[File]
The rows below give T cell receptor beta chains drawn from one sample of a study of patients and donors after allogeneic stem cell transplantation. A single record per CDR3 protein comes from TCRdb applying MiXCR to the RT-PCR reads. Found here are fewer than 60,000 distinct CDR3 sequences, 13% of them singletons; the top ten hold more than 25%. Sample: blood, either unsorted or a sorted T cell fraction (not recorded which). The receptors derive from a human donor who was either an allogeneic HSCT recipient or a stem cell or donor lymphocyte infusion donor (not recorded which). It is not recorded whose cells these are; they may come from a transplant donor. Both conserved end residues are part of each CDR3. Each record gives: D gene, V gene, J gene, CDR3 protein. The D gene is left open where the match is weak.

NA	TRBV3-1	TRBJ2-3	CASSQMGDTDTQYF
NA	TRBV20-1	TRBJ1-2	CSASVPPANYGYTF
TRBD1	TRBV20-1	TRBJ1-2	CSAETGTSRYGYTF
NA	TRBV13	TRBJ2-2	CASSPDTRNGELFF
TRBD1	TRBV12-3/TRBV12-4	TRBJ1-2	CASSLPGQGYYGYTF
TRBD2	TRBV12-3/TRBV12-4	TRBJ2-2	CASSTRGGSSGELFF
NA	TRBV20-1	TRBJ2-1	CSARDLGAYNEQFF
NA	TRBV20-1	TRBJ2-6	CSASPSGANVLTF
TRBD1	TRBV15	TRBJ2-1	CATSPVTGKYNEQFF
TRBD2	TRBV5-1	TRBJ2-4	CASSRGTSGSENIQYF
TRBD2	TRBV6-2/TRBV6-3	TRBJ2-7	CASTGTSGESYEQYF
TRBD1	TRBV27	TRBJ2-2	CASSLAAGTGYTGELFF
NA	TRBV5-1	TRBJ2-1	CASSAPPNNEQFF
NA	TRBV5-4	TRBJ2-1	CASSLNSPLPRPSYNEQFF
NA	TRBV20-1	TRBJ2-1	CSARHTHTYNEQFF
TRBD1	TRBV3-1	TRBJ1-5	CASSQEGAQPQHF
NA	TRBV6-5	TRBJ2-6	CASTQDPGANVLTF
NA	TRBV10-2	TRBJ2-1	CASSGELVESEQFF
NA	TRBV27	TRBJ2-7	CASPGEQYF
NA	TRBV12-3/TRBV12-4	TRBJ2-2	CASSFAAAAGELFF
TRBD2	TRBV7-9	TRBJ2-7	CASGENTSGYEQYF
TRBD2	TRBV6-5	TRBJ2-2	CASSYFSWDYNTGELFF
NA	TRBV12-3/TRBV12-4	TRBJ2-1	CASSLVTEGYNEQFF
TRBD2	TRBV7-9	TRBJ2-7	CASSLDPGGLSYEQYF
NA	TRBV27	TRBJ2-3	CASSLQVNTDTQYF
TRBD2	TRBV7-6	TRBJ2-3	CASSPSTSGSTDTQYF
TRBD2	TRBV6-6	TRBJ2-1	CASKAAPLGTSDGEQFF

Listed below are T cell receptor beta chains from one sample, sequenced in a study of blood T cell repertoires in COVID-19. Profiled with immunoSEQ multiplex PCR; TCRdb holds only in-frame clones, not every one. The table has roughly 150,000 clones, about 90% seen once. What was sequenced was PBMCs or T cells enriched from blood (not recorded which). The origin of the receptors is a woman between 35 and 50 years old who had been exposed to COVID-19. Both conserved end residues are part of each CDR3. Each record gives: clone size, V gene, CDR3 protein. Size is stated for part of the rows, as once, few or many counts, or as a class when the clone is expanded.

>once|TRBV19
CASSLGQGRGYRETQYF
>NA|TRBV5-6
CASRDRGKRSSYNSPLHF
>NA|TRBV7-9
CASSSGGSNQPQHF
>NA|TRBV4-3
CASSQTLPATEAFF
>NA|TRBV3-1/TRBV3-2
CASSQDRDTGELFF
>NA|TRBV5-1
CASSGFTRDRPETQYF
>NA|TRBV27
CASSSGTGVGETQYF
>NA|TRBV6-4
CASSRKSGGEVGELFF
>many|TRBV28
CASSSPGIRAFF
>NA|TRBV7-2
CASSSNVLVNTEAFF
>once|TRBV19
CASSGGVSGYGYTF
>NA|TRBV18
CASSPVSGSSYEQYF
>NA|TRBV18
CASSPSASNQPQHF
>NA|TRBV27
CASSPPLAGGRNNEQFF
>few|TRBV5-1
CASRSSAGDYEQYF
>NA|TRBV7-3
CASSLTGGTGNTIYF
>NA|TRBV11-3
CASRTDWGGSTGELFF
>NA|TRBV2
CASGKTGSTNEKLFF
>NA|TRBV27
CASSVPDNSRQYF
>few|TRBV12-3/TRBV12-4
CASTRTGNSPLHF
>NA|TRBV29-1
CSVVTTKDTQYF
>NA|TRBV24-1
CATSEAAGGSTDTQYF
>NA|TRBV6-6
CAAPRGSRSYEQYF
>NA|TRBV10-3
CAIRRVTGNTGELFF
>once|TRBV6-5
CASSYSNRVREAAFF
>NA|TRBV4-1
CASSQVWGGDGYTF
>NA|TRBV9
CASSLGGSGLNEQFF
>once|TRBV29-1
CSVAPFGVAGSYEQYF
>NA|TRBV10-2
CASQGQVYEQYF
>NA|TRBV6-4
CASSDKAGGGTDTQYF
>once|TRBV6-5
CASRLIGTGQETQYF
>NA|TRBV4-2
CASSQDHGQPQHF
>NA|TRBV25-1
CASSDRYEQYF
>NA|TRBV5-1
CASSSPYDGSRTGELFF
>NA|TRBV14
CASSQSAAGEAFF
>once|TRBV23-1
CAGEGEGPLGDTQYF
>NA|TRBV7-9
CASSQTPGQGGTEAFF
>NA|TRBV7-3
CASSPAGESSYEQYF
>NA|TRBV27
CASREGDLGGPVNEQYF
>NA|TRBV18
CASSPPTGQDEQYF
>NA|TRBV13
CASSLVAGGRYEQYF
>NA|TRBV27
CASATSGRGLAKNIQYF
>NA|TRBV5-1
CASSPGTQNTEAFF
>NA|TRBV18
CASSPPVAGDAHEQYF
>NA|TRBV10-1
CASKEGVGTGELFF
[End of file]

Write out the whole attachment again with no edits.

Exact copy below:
The rows below give T cell receptor beta chains drawn from one sample of a study of patients and donors after allogeneic stem cell transplantation. A single record per CDR3 protein comes from TCRdb applying MiXCR to the RT-PCR reads. Found here are fewer than 60,000 distinct CDR3 sequences, 13% of them singletons; the top ten hold more than 25%. Sample: blood, either unsorted or a sorted T cell fraction (not recorded which). The receptors derive from a human donor who was either an allogeneic HSCT recipient or a stem cell or donor lymphocyte infusion donor (not recorded which). It is not recorded whose cells these are; they may come from a transplant donor. Both conserved end residues are part of each CDR3. Each record gives: D gene, V gene, J gene, CDR3 protein. The D gene is left open where the match is weak.

NA	TRBV3-1	TRBJ2-3	CASSQMGDTDTQYF
NA	TRBV20-1	TRBJ1-2	CSASVPPANYGYTF
TRBD1	TRBV20-1	TRBJ1-2	CSAETGTSRYGYTF
NA	TRBV13	TRBJ2-2	CASSPDTRNGELFF
TRBD1	TRBV12-3/TRBV12-4	TRBJ1-2	CASSLPGQGYYGYTF
TRBD2	TRBV12-3/TRBV12-4	TRBJ2-2	CASSTRGGSSGELFF
NA	TRBV20-1	TRBJ2-1	CSARDLGAYNEQFF
NA	TRBV20-1	TRBJ2-6	CSASPSGANVLTF
TRBD1	TRBV15	TRBJ2-1	CATSPVTGKYNEQFF
TRBD2	TRBV5-1	TRBJ2-4	CASSRGTSGSENIQYF
TRBD2	TRBV6-2/TRBV6-3	TRBJ2-7	CASTGTSGESYEQYF
TRBD1	TRBV27	TRBJ2-2	CASSLAAGTGYTGELFF
NA	TRBV5-1	TRBJ2-1	CASSAPPNNEQFF
NA	TRBV5-4	TRBJ2-1	CASSLNSPLPRPSYNEQFF
NA	TRBV20-1	TRBJ2-1	CSARHTHTYNEQFF
TRBD1	TRBV3-1	TRBJ1-5	CASSQEGAQPQHF
NA	TRBV6-5	TRBJ2-6	CASTQDPGANVLTF
NA	TRBV10-2	TRBJ2-1	CASSGELVESEQFF
NA	TRBV27	TRBJ2-7	CASPGEQYF
NA	TRBV12-3/TRBV12-4	TRBJ2-2	CASSFAAAAGELFF
TRBD2	TRBV7-9	TRBJ2-7	CASGENTSGYEQYF
TRBD2	TRBV6-5	TRBJ2-2	CASSYFSWDYNTGELFF
NA	TRBV12-3/TRBV12-4	TRBJ2-1	CASSLVTEGYNEQFF
TRBD2	TRBV7-9	TRBJ2-7	CASSLDPGGLSYEQYF
NA	TRBV27	TRBJ2-3	CASSLQVNTDTQYF
TRBD2	TRBV7-6	TRBJ2-3	CASSPSTSGSTDTQYF
TRBD2	TRBV6-6	TRBJ2-1	CASKAAPLGTSDGEQFF

Listed below are T cell receptor beta chains from one sample, sequenced in a study of blood T cell repertoires in COVID-19. Profiled with immunoSEQ multiplex PCR; TCRdb holds only in-frame clones, not every one. The table has roughly 150,000 clones, about 90% seen once. What was sequenced was PBMCs or T cells enriched from blood (not recorded which). The origin of the receptors is a woman between 35 and 50 years old who had been exposed to COVID-19. Both conserved end residues are part of each CDR3. Each record gives: clone size, V gene, CDR3 protein. Size is stated for part of the rows, as once, few or many counts, or as a class when the clone is expanded.

>once|TRBV19
CASSLGQGRGYRETQYF
>NA|TRBV5-6
CASRDRGKRSSYNSPLHF
>NA|TRBV7-9
CASSSGGSNQPQHF
>NA|TRBV4-3
CASSQTLPATEAFF
>NA|TRBV3-1/TRBV3-2
CASSQDRDTGELFF
>NA|TRBV5-1
CASSGFTRDRPETQYF
>NA|TRBV27
CASSSGTGVGETQYF
>NA|TRBV6-4
CASSRKSGGEVGELFF
>many|TRBV28
CASSSPGIRAFF
>NA|TRBV7-2
CASSSNVLVNTEAFF
>once|TRBV19
CASSGGVSGYGYTF
>NA|TRBV18
CASSPVSGSSYEQYF
>NA|TRBV18
CASSPSASNQPQHF
>NA|TRBV27
CASSPPLAGGRNNEQFF
>few|TRBV5-1
CASRSSAGDYEQYF
>NA|TRBV7-3
CASSLTGGTGNTIYF
>NA|TRBV11-3
CASRTDWGGSTGELFF
>NA|TRBV2
CASGKTGSTNEKLFF
>NA|TRBV27
CASSVPDNSRQYF
>few|TRBV12-3/TRBV12-4
CASTRTGNSPLHF
>NA|TRBV29-1
CSVVTTKDTQYF
>NA|TRBV24-1
CATSEAAGGSTDTQYF
>NA|TRBV6-6
CAAPRGSRSYEQYF
>NA|TRBV10-3
CAIRRVTGNTGELFF
>once|TRBV6-5
CASSYSNRVREAAFF
>NA|TRBV4-1
CASSQVWGGDGYTF
>NA|TRBV9
CASSLGGSGLNEQFF
>once|TRBV29-1
CSVAPFGVAGSYEQYF
>NA|TRBV10-2
CASQGQVYEQYF
>NA|TRBV6-4
CASSDKAGGGTDTQYF
>once|TRBV6-5
CASRLIGTGQETQYF
>NA|TRBV4-2
CASSQDHGQPQHF
>NA|TRBV25-1
CASSDRYEQYF
>NA|TRBV5-1
CASSSPYDGSRTGELFF
>NA|TRBV14
CASSQSAAGEAFF
>once|TRBV23-1
CAGEGEGPLGDTQYF
>NA|TRBV7-9
CASSQTPGQGGTEAFF
>NA|TRBV7-3
CASSPAGESSYEQYF
>NA|TRBV27
CASREGDLGGPVNEQYF
>NA|TRBV18
CASSPPTGQDEQYF
>NA|TRBV13
CASSLVAGGRYEQYF
>NA|TRBV27
CASATSGRGLAKNIQYF
>NA|TRBV5-1
CASSPGTQNTEAFF
>NA|TRBV18
CASSPPVAGDAHEQYF
>NA|TRBV10-1
CASKEGVGTGELFF